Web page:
Small businesses often are the foundation of federally-funded projects. But even small businesses sometimes have to submit forms when they are working as subcontractors or contractors for payroll purposes. That’s because regulations, such as the Davis-Bacon Act, require subcontractors and contractors to follow certain rules to stay in compliance, and that’s where Form WH-347 comes into play.
Here are some important considerations small business owners who procure federal contracts should take into account when using Form WH-347.
What is Form WH-347?
The Davis-Bacon Act (DBA) enables those who work on federally-aided or federal contracts to receive a fair wage. As part of this requirement, contractors and subcontractors who hire mechanics and other laborers to work on their construction projections must submit a certified payroll on a weekly basis to the agency that oversees the federal or federally-funded contract.
The form provides a way for contractors and subcontractors to report important information, such as the hours worked, the type of work completed, gross earnings and deductions.
Why is Form WH-347 Important?
Form WH-347 is an important form because it is a requirement that must be fulfilled in order to stay in compliance with some statutes that apply to federally-assisted or federally-financed contacts. For example, under the Copeland Act, contractors and subcontractors are required to submit Form WH-347.
By following these rules, the government can ensure those who are working under these contractors are being paid fairly by the subcontractors and contractors who employ them. The form is also important helping verify that contractors and subcontractors are paying their workers fringe benefits for these federally-assisted contracted projects.
When Should Businesses Use Form WH-347?
Whether a contractor is working in construction to improve health, transportation or housing, Form WH-347 should be used when required by law. About 60 statutes have a prevailing wage provision in addition to the DBA. Another aspect that contractors and subcontractors should consider is where the project is being conducted. The DBA applies to the District of Columbia (D.C.) and all 50 states.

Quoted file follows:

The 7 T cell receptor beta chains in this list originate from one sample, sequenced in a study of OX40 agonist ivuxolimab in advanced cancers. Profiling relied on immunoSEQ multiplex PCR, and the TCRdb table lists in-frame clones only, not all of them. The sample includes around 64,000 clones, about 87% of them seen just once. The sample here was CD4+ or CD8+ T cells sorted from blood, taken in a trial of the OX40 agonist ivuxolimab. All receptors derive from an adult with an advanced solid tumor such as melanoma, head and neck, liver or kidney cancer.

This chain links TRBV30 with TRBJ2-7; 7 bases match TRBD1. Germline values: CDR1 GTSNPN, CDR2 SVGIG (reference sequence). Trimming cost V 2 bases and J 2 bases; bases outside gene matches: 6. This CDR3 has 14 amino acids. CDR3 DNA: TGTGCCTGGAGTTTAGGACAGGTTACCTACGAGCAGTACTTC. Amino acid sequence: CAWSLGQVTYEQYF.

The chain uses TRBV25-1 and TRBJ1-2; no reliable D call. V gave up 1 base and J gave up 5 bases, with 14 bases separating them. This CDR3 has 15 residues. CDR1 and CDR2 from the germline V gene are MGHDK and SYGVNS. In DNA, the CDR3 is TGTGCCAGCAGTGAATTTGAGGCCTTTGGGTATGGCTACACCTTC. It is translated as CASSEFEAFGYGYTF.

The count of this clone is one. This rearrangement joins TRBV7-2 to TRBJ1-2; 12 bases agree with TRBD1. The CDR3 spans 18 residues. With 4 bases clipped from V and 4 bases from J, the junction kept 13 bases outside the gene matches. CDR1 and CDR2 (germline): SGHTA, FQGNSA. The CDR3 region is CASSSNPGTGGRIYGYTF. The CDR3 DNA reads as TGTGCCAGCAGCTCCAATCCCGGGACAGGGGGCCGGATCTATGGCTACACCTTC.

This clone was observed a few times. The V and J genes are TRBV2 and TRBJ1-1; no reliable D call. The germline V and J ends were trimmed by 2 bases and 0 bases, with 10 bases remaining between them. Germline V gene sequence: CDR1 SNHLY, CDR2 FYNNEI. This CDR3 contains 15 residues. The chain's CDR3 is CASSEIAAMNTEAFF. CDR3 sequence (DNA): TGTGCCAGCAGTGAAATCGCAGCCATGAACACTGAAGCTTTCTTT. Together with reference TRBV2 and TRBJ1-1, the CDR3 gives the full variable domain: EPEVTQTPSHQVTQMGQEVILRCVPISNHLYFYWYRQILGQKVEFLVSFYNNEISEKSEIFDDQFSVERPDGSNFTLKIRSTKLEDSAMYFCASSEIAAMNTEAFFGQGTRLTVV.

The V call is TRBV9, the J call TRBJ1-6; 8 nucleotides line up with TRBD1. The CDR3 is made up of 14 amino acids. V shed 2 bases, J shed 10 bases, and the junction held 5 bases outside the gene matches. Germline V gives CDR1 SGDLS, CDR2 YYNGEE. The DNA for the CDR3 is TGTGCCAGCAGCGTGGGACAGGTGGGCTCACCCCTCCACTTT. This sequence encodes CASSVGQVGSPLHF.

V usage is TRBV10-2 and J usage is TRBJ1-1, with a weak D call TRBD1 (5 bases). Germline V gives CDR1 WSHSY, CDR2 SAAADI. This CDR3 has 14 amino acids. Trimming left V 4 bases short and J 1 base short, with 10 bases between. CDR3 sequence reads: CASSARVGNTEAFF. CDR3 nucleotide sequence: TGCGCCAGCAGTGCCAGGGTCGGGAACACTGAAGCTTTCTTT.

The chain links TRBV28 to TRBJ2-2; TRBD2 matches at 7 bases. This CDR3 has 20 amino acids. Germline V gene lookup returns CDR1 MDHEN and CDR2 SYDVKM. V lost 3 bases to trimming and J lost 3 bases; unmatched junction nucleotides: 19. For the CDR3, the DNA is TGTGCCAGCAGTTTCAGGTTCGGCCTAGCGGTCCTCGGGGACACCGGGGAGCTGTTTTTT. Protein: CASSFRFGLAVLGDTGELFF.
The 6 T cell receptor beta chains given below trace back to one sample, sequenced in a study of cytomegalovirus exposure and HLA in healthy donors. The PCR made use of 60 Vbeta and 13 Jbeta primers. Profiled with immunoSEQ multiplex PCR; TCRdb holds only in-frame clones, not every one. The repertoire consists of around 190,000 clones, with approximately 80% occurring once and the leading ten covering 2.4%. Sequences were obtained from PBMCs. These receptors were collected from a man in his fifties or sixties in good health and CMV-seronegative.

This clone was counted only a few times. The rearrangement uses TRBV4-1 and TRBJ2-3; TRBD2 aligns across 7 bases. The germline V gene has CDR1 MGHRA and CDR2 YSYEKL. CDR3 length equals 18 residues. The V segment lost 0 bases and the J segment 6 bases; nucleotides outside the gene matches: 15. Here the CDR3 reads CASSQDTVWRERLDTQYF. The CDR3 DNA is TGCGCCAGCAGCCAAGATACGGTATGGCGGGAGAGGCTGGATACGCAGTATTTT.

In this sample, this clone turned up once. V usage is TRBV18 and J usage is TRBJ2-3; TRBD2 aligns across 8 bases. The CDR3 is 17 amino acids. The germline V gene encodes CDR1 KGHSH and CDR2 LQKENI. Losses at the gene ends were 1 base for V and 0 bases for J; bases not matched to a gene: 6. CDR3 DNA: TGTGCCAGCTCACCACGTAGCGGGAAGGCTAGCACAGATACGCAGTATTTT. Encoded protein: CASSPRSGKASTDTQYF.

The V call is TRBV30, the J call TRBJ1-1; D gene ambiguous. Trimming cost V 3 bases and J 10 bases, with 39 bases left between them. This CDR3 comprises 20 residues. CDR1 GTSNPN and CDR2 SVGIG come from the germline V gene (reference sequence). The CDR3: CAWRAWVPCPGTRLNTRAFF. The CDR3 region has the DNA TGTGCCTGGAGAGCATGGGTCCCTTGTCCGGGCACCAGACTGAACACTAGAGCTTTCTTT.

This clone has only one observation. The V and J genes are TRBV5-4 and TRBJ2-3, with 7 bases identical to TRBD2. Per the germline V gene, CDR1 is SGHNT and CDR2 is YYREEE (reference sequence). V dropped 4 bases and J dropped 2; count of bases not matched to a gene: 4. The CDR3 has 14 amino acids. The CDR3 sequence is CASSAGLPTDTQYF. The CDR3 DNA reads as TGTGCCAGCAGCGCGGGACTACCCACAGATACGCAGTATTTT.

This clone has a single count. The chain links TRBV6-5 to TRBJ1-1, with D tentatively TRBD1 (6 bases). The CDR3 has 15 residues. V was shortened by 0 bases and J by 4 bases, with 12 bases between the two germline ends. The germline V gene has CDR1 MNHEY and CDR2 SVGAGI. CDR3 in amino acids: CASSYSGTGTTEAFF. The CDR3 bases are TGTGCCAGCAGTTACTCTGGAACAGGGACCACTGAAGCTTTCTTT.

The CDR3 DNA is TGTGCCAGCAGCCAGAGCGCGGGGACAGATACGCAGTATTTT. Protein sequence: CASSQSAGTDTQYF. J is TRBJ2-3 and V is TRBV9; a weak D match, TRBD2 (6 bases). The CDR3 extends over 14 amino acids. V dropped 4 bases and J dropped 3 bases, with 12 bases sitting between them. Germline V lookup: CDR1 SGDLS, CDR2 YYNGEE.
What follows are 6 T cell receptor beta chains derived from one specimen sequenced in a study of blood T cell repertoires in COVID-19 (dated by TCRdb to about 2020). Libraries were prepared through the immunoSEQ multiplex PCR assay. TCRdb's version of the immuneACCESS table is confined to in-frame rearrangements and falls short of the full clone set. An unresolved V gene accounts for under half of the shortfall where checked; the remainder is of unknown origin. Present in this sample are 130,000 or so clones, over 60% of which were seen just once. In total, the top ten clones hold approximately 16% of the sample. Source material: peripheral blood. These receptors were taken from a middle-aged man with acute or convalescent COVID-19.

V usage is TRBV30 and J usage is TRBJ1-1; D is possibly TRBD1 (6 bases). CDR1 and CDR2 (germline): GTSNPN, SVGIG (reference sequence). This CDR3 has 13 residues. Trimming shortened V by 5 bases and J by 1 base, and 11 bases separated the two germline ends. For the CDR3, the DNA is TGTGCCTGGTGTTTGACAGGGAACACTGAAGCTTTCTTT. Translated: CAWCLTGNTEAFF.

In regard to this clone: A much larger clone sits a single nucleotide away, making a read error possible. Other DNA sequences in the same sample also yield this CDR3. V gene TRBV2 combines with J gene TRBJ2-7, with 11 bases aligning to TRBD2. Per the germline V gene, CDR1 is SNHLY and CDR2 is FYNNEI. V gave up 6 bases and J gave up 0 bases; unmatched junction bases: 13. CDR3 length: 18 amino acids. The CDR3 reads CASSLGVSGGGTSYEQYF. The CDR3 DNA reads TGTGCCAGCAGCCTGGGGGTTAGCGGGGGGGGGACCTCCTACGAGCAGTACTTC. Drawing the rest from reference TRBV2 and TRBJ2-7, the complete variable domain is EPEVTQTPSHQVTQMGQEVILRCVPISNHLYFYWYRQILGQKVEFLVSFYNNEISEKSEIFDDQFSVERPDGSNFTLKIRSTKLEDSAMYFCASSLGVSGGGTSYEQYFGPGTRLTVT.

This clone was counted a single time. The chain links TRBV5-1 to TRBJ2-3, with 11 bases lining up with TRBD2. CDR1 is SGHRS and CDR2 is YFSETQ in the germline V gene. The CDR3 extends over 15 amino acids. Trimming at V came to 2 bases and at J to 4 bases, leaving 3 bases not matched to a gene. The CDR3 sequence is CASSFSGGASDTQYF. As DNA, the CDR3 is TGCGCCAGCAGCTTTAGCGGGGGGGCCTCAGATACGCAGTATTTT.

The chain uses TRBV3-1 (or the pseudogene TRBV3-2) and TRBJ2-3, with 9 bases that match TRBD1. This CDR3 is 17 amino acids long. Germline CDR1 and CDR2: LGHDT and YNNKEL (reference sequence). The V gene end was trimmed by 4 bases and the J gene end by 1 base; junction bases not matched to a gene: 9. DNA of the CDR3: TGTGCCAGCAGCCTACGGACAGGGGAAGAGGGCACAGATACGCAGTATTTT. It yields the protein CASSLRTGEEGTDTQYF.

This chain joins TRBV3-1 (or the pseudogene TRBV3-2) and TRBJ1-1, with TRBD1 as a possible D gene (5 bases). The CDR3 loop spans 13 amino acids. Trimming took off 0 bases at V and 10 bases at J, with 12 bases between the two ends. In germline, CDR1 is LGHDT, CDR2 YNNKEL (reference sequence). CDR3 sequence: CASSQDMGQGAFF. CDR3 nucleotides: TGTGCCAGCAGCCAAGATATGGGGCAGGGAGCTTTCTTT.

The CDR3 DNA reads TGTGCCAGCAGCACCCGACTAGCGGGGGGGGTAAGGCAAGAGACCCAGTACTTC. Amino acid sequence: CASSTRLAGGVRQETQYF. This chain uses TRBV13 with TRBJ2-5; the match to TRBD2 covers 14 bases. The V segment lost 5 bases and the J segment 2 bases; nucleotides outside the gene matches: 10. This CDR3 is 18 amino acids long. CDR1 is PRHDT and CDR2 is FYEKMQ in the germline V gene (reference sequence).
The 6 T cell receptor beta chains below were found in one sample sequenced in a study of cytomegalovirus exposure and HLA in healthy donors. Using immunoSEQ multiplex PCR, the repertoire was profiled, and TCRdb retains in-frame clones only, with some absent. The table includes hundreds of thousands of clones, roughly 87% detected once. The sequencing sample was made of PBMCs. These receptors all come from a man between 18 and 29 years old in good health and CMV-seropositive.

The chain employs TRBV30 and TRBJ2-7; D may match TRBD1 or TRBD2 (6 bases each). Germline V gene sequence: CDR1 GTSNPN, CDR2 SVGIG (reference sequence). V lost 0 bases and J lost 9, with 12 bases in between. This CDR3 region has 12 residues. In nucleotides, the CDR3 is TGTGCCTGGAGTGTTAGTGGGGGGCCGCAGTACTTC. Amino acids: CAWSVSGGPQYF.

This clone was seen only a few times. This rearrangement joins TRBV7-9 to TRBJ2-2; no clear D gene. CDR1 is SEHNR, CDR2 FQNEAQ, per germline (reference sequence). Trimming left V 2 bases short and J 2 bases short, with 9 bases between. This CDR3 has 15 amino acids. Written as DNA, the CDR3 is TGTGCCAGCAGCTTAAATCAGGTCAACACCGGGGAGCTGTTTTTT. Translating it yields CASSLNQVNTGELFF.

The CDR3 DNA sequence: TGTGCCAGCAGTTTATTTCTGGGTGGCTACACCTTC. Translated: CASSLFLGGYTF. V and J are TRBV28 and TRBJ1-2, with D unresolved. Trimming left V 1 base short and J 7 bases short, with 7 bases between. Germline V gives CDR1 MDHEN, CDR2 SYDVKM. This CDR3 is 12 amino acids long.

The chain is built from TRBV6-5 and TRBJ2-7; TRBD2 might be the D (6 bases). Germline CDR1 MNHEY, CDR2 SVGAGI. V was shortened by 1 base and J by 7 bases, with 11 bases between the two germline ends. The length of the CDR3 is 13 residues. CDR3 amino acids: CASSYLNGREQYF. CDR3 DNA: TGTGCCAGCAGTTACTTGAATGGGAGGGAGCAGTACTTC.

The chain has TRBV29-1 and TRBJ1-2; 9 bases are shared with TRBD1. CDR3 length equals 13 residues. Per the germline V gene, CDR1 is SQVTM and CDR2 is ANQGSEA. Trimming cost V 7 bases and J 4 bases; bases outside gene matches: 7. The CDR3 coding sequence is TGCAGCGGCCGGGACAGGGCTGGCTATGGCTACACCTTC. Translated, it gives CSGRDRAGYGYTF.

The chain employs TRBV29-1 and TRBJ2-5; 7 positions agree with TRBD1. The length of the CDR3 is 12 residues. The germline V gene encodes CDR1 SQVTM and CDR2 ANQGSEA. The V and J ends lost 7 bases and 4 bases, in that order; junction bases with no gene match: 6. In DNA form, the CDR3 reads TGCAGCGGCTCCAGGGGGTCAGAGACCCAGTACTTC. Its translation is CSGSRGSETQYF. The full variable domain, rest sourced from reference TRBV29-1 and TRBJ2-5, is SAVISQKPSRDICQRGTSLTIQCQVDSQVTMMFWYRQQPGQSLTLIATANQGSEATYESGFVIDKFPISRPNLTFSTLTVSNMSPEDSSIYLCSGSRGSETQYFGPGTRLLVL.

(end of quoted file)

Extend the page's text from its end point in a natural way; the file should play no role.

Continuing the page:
However, Form WH-347 is still required if contractors are conducting federally-aided construction projects in places, such as the U.S. territories, such as Puerto Rico or Guam, thanks to the requirements of the additional statutes that require prevailing wages. The primary indicator for using this form involves the contract amount. Any contract that is at least $2,000 or more and funded by the government or is a federal contract requires the submission of Form WH-347.
How to Find Form WH-347
Contractors and subcontractors can easily find Form WH-347 by visiting the Department of Labor’s (DOL) website and downloading the form under the Wage and Hour Division section. The DOL provides a PDF version of the form with instructions for filling the form out online or manually. The DOL estimates that the form takes about 55 minutes to complete.
Mistakes to Avoid
Contractors and subcontractors should pay attention to the details required to fill out the certified payroll form correctly. It is easy to overlook some of these details if the person filling out the form is not attentive to details. Some common mistakes to avoid when filling out Form WH-347 include:
- Using a non-compliant reporting system. While contractors and subcontractors have the option to use their own payroll system in place of Form WH-347, it has to be one that is compliant to the form. That means it should include all of the necessary information that is needed, including the name and address of the subcontractor or contractor, the last day of the payroll period, any overtime, the pay rate and the dates and days of the pay period.
- Numbering payrolls out of order. Subcontractors and contractors are required to use a sequential numbering system for payroll that is base don the weeks laborers work under the contract. For instance, the payroll form should list the week that the payroll ended and use a payroll number that follows the order of the previously submitted payroll number.
- Omitting the Project Number. Without the contract project number, it’s difficult to track the data from the certified payroll to ensure compliance. Thus, it’s vital that the primary contractor includes this information on Form WH347.
- Not Signing the form. This is a simple mistake that comes with huge consequences. The contractor’s or subcontractor’s signature officiates the form so that it is deemed certified once submitted and reviewed by the appropriate agency. So, it’s important for contractors and subcontractors to ensure they sign the form.
Procuring a federal contract or a contract that received government assistance often has stipulations to follow, including the need to submit Form WH-347. By understanding the basics behind Form WH-347, small business contractors and subcontractors can know when to use it and how to access it as well as what mistakes to avoid.
While subcontractors and contractors can use a “do-it-yourself” approach to handling certified payroll submission, it doesn’t have to be a solo process. Contractors and subcontractors also aren’t limited to using the form itself.
And business owners can take advantage of employee scheduling software with built-in payroll export and reporting services, such as Homebase, to help them stay in compliance.
Remember, this is not official legal advice. If you have any concerns, it’s best to consult an employment lawyer.